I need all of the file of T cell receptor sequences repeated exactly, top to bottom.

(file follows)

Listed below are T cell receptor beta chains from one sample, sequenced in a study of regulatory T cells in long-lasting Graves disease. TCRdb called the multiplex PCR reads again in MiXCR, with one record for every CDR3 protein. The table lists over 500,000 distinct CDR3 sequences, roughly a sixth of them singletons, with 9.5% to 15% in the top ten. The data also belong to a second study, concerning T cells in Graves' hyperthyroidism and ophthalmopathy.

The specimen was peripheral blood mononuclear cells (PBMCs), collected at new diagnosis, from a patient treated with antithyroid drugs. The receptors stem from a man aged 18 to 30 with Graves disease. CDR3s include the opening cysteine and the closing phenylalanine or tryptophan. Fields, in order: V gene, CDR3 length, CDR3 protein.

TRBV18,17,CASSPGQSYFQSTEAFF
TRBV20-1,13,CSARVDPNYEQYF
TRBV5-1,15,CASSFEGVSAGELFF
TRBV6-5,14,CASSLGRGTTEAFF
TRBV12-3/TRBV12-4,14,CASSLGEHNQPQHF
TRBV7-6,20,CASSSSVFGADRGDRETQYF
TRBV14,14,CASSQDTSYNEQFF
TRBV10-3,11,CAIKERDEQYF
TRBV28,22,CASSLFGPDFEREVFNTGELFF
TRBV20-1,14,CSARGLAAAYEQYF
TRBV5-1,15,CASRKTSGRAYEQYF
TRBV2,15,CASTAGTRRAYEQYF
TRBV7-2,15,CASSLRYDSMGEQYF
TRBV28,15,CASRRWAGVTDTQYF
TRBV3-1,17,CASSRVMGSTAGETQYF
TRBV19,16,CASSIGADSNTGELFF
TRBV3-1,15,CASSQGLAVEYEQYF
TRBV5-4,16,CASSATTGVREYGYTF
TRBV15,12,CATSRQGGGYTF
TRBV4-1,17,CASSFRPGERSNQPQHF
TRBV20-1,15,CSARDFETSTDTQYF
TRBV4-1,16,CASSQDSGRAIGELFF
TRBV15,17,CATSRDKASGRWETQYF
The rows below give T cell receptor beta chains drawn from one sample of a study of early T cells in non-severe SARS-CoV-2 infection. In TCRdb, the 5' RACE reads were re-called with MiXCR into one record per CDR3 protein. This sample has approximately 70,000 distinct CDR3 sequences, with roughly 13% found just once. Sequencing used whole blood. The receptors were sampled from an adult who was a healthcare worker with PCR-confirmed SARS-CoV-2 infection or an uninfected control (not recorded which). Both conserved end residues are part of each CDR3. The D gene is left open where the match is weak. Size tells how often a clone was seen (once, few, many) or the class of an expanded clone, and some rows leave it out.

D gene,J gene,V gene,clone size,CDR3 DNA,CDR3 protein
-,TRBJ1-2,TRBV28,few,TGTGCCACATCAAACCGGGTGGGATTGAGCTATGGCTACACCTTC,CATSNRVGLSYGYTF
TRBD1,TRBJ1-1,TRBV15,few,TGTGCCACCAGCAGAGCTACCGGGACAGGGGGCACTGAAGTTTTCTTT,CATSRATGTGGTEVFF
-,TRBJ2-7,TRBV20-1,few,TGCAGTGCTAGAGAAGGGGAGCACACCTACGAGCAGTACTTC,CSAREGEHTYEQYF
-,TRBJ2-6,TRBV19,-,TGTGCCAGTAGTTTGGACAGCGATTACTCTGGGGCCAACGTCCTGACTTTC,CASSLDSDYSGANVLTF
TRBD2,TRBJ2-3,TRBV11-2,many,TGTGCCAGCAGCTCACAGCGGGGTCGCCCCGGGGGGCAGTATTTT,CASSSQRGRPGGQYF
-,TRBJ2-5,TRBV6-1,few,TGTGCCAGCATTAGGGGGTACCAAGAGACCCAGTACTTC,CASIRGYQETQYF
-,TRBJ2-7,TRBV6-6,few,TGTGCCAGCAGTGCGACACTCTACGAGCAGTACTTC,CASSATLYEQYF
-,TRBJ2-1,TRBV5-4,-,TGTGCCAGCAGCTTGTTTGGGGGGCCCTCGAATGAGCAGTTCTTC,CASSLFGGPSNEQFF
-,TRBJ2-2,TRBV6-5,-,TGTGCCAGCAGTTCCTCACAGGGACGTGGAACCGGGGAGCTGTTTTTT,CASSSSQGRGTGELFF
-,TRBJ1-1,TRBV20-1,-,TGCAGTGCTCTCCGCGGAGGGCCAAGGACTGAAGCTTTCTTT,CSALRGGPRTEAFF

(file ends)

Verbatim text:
Listed below are T cell receptor beta chains from one sample, sequenced in a study of regulatory T cells in long-lasting Graves disease. TCRdb called the multiplex PCR reads again in MiXCR, with one record for every CDR3 protein. The table lists over 500,000 distinct CDR3 sequences, roughly a sixth of them singletons, with 9.5% to 15% in the top ten. The data also belong to a second study, concerning T cells in Graves' hyperthyroidism and ophthalmopathy.

The specimen was peripheral blood mononuclear cells (PBMCs), collected at new diagnosis, from a patient treated with antithyroid drugs. The receptors stem from a man aged 18 to 30 with Graves disease. CDR3s include the opening cysteine and the closing phenylalanine or tryptophan. Fields, in order: V gene, CDR3 length, CDR3 protein.

TRBV18,17,CASSPGQSYFQSTEAFF
TRBV20-1,13,CSARVDPNYEQYF
TRBV5-1,15,CASSFEGVSAGELFF
TRBV6-5,14,CASSLGRGTTEAFF
TRBV12-3/TRBV12-4,14,CASSLGEHNQPQHF
TRBV7-6,20,CASSSSVFGADRGDRETQYF
TRBV14,14,CASSQDTSYNEQFF
TRBV10-3,11,CAIKERDEQYF
TRBV28,22,CASSLFGPDFEREVFNTGELFF
TRBV20-1,14,CSARGLAAAYEQYF
TRBV5-1,15,CASRKTSGRAYEQYF
TRBV2,15,CASTAGTRRAYEQYF
TRBV7-2,15,CASSLRYDSMGEQYF
TRBV28,15,CASRRWAGVTDTQYF
TRBV3-1,17,CASSRVMGSTAGETQYF
TRBV19,16,CASSIGADSNTGELFF
TRBV3-1,15,CASSQGLAVEYEQYF
TRBV5-4,16,CASSATTGVREYGYTF
TRBV15,12,CATSRQGGGYTF
TRBV4-1,17,CASSFRPGERSNQPQHF
TRBV20-1,15,CSARDFETSTDTQYF
TRBV4-1,16,CASSQDSGRAIGELFF
TRBV15,17,CATSRDKASGRWETQYF
The rows below give T cell receptor beta chains drawn from one sample of a study of early T cells in non-severe SARS-CoV-2 infection. In TCRdb, the 5' RACE reads were re-called with MiXCR into one record per CDR3 protein. This sample has approximately 70,000 distinct CDR3 sequences, with roughly 13% found just once. Sequencing used whole blood. The receptors were sampled from an adult who was a healthcare worker with PCR-confirmed SARS-CoV-2 infection or an uninfected control (not recorded which). Both conserved end residues are part of each CDR3. The D gene is left open where the match is weak. Size tells how often a clone was seen (once, few, many) or the class of an expanded clone, and some rows leave it out.

D gene,J gene,V gene,clone size,CDR3 DNA,CDR3 protein
-,TRBJ1-2,TRBV28,few,TGTGCCACATCAAACCGGGTGGGATTGAGCTATGGCTACACCTTC,CATSNRVGLSYGYTF
TRBD1,TRBJ1-1,TRBV15,few,TGTGCCACCAGCAGAGCTACCGGGACAGGGGGCACTGAAGTTTTCTTT,CATSRATGTGGTEVFF
-,TRBJ2-7,TRBV20-1,few,TGCAGTGCTAGAGAAGGGGAGCACACCTACGAGCAGTACTTC,CSAREGEHTYEQYF
-,TRBJ2-6,TRBV19,-,TGTGCCAGTAGTTTGGACAGCGATTACTCTGGGGCCAACGTCCTGACTTTC,CASSLDSDYSGANVLTF
TRBD2,TRBJ2-3,TRBV11-2,many,TGTGCCAGCAGCTCACAGCGGGGTCGCCCCGGGGGGCAGTATTTT,CASSSQRGRPGGQYF
-,TRBJ2-5,TRBV6-1,few,TGTGCCAGCATTAGGGGGTACCAAGAGACCCAGTACTTC,CASIRGYQETQYF
-,TRBJ2-7,TRBV6-6,few,TGTGCCAGCAGTGCGACACTCTACGAGCAGTACTTC,CASSATLYEQYF
-,TRBJ2-1,TRBV5-4,-,TGTGCCAGCAGCTTGTTTGGGGGGCCCTCGAATGAGCAGTTCTTC,CASSLFGGPSNEQFF
-,TRBJ2-2,TRBV6-5,-,TGTGCCAGCAGTTCCTCACAGGGACGTGGAACCGGGGAGCTGTTTTTT,CASSSSQGRGTGELFF
-,TRBJ1-1,TRBV20-1,-,TGCAGTGCTCTCCGCGGAGGGCCAAGGACTGAAGCTTTCTTT,CSALRGGPRTEAFF